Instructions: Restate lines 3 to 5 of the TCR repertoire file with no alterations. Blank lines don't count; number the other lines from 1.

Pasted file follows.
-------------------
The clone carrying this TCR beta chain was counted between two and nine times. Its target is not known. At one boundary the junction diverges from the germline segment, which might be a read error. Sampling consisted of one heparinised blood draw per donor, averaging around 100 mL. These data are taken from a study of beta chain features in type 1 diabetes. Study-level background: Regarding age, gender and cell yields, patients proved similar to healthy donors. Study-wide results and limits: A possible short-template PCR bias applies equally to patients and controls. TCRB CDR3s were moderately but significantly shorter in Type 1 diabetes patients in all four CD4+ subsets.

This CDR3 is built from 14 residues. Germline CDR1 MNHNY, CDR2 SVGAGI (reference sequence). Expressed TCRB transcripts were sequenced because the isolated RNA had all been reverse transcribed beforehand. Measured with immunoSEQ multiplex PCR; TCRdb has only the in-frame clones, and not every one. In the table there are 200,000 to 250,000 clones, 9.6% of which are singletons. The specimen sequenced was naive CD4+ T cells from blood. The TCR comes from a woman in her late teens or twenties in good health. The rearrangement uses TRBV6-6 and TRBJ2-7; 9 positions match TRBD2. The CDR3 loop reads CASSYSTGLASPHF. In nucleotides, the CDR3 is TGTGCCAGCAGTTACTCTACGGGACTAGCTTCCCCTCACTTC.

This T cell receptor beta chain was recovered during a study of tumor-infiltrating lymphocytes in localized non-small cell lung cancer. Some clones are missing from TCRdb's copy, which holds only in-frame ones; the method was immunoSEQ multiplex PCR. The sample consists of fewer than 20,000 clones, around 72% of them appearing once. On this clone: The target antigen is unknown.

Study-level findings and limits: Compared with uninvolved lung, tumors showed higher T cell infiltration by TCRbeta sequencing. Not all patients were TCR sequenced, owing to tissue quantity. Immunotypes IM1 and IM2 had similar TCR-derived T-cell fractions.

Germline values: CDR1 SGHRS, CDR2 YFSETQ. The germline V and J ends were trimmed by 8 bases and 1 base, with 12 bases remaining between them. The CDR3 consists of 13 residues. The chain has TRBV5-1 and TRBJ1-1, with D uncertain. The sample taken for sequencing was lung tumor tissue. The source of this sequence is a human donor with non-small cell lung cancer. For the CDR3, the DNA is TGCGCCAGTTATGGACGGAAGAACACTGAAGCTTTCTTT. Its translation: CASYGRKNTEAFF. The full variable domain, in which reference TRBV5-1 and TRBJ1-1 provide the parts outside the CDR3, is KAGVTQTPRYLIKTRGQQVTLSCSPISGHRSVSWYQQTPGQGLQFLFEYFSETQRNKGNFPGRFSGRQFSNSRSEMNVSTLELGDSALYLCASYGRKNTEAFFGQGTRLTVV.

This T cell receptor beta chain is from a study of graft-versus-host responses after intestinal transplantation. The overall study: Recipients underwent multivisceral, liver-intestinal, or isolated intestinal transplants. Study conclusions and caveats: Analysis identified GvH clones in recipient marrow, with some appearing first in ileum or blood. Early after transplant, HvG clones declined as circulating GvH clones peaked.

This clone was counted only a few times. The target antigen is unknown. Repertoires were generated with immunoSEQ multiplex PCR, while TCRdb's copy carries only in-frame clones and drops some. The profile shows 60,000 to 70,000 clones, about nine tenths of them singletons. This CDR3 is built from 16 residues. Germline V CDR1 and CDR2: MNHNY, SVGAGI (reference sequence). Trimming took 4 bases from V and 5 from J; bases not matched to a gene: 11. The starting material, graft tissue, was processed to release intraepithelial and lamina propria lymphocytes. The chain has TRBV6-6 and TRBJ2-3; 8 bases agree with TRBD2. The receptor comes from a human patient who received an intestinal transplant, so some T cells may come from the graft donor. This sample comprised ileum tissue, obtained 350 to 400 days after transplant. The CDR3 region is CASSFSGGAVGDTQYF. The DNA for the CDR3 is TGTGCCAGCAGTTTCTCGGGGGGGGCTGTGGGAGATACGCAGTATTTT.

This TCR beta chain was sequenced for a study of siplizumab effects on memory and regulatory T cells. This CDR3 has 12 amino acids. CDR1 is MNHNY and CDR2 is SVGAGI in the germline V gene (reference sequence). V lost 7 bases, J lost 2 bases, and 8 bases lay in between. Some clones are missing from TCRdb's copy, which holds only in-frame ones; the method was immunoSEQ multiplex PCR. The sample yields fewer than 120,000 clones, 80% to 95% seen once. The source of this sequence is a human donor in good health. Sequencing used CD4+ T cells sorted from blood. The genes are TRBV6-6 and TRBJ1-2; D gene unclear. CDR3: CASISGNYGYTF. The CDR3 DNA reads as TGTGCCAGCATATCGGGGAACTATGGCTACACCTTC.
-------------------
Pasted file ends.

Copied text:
This T cell receptor beta chain was recovered during a study of tumor-infiltrating lymphocytes in localized non-small cell lung cancer. Some clones are missing from TCRdb's copy, which holds only in-frame ones; the method was immunoSEQ multiplex PCR. The sample consists of fewer than 20,000 clones, around 72% of them appearing once. On this clone: The target antigen is unknown.

Study-level findings and limits: Compared with uninvolved lung, tumors showed higher T cell infiltration by TCRbeta sequencing. Not all patients were TCR sequenced, owing to tissue quantity. Immunotypes IM1 and IM2 had similar TCR-derived T-cell fractions.

Germline values: CDR1 SGHRS, CDR2 YFSETQ. The germline V and J ends were trimmed by 8 bases and 1 base, with 12 bases remaining between them. The CDR3 consists of 13 residues. The chain has TRBV5-1 and TRBJ1-1, with D uncertain. The sample taken for sequencing was lung tumor tissue. The source of this sequence is a human donor with non-small cell lung cancer. For the CDR3, the DNA is TGCGCCAGTTATGGACGGAAGAACACTGAAGCTTTCTTT. Its translation: CASYGRKNTEAFF. The full variable domain, in which reference TRBV5-1 and TRBJ1-1 provide the parts outside the CDR3, is KAGVTQTPRYLIKTRGQQVTLSCSPISGHRSVSWYQQTPGQGLQFLFEYFSETQRNKGNFPGRFSGRQFSNSRSEMNVSTLELGDSALYLCASYGRKNTEAFFGQGTRLTVV.